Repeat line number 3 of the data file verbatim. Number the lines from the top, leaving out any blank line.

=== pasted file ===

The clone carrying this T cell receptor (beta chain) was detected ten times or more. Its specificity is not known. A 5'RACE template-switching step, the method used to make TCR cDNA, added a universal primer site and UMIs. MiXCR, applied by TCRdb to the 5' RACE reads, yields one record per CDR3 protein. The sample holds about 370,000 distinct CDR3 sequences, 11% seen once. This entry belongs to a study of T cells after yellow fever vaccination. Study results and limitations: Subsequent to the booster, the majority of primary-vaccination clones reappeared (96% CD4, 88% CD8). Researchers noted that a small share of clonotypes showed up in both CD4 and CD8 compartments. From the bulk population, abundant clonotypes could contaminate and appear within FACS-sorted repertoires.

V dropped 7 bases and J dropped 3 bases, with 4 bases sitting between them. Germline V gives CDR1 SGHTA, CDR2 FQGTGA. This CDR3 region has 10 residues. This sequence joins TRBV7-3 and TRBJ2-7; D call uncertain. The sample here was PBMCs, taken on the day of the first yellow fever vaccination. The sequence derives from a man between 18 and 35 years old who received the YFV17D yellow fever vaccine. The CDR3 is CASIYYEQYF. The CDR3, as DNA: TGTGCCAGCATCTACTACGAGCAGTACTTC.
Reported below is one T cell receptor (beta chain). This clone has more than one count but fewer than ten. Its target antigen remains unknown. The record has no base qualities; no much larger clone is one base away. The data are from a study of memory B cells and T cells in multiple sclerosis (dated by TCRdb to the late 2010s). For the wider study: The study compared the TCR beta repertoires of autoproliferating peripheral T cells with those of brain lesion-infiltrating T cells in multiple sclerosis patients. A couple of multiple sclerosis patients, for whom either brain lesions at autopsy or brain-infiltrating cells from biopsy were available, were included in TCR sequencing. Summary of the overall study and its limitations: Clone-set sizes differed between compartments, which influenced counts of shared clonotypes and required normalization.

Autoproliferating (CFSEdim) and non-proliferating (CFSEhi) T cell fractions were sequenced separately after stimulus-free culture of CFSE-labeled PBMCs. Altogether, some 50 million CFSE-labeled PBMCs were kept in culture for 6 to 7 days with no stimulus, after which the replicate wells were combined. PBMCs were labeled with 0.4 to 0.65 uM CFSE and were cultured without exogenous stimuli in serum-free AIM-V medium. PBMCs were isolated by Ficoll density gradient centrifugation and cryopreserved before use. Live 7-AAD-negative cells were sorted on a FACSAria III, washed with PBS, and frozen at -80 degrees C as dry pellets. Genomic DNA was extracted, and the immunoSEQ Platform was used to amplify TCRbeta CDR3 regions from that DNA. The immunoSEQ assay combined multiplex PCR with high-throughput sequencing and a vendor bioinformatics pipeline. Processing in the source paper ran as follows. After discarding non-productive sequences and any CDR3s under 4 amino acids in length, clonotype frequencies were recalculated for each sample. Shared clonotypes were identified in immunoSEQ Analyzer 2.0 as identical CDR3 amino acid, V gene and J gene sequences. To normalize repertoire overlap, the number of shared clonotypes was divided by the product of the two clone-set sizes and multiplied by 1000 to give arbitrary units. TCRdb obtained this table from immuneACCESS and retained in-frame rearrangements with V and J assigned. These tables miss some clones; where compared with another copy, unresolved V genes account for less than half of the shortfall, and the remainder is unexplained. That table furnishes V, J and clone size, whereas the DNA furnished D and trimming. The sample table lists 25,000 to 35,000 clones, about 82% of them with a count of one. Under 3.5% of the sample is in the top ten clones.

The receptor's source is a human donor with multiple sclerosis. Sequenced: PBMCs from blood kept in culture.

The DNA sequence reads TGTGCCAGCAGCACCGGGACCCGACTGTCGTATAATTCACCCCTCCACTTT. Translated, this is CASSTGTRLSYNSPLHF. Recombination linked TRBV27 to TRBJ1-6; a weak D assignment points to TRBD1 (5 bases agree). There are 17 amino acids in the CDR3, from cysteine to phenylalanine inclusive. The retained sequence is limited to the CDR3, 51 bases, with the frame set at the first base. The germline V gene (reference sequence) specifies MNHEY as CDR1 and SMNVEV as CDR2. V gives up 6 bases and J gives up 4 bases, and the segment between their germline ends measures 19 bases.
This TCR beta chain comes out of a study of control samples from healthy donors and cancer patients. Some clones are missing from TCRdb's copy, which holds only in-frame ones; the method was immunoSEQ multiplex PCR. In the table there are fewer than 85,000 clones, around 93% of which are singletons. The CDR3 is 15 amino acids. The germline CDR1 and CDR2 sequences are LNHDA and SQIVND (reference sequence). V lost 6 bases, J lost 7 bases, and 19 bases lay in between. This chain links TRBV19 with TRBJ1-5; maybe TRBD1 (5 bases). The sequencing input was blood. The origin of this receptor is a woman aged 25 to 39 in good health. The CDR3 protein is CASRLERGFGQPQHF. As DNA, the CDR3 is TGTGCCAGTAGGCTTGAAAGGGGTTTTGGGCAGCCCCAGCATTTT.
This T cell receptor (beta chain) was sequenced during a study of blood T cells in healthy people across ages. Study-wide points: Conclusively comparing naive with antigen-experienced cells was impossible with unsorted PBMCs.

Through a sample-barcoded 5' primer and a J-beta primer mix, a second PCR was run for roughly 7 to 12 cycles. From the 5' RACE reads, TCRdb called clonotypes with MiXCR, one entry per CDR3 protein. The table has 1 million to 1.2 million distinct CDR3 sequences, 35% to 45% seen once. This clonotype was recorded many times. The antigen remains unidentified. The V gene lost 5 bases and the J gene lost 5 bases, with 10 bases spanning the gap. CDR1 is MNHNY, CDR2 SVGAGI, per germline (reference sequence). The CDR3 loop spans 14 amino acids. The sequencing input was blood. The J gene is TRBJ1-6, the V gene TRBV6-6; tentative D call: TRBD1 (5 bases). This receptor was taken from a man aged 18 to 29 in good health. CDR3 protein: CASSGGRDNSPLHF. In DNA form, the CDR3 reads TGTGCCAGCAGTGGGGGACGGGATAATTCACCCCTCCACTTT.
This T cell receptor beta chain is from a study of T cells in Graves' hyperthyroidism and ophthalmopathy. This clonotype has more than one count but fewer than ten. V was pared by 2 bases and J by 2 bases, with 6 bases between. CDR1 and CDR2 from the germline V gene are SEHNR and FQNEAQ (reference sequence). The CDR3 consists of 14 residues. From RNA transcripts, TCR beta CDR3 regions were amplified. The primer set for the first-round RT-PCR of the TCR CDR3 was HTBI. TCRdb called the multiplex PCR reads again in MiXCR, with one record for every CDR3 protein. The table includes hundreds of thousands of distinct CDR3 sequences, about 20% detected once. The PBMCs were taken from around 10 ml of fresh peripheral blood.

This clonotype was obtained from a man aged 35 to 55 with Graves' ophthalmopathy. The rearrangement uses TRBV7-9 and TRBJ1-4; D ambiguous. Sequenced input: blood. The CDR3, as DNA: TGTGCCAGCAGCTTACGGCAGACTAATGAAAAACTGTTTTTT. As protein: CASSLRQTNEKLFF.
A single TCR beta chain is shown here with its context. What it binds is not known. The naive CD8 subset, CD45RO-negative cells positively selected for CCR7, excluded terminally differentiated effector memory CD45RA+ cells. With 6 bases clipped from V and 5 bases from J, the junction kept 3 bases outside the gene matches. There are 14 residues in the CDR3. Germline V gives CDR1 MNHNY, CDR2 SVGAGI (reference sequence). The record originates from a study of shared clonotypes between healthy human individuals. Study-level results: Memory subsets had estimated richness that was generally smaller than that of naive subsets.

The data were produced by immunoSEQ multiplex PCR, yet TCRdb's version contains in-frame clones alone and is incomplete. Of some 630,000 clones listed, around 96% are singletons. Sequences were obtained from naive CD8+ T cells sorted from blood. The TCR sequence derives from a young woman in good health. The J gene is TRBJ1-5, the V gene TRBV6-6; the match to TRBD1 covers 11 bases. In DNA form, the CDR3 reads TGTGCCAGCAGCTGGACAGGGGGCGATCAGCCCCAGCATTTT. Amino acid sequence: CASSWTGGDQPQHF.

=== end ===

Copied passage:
Reported below is one T cell receptor (beta chain). This clone has more than one count but fewer than ten. Its target antigen remains unknown. The record has no base qualities; no much larger clone is one base away. The data are from a study of memory B cells and T cells in multiple sclerosis (dated by TCRdb to the late 2010s). For the wider study: The study compared the TCR beta repertoires of autoproliferating peripheral T cells with those of brain lesion-infiltrating T cells in multiple sclerosis patients. A couple of multiple sclerosis patients, for whom either brain lesions at autopsy or brain-infiltrating cells from biopsy were available, were included in TCR sequencing. Summary of the overall study and its limitations: Clone-set sizes differed between compartments, which influenced counts of shared clonotypes and required normalization.